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The Jeffersonian cyclopedia;

a comprehensive collection of the views of Thomas Jefferson classified and arranged in alphabetical order under nine thousand titles relating to government, politics, law, education, political economy, finance, science, art, literature, religious freedom, morals, etc.;

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One of the war party, in a fit of
unguarded passion, declared some time ago
they would pass a citizen bill, an alien bill,
and a sedition bill; accordingly, some days
ago, Coit laid a motion on the table of the
House of Representatives for modifying the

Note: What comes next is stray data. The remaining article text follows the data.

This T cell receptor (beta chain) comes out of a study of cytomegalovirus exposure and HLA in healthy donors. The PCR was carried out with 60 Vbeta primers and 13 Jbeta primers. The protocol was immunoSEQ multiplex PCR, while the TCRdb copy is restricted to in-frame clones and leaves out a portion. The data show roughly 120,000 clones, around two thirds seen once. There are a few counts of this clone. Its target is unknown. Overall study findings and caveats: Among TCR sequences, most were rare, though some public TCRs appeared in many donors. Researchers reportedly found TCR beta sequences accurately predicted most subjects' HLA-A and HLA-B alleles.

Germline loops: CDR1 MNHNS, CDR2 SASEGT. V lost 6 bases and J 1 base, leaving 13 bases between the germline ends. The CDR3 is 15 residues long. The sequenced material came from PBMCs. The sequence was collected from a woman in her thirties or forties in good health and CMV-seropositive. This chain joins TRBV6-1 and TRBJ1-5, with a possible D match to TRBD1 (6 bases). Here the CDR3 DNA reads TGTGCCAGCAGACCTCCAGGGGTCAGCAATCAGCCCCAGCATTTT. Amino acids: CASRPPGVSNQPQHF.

citizen law. Their threats point at Gallatin,
and it is believed they will endeavor to reach
him by this bill. Yesterday Mr. Hillhouse
laid on the table of the Senate a motion for
giving power to send away suspected aliens.
This understood to be meant for Volney and
Collot. But it will not stop there when it
gets into a course of execution. There is now
only wanting, to accomplish the whole declaration
before mentioned, a sedition bill,
which we shall certainly soon see proposed.—
To James Madison. Washington ed. iv, 237. Ford ed., vii, 244.
(Pa., April 26 1798 )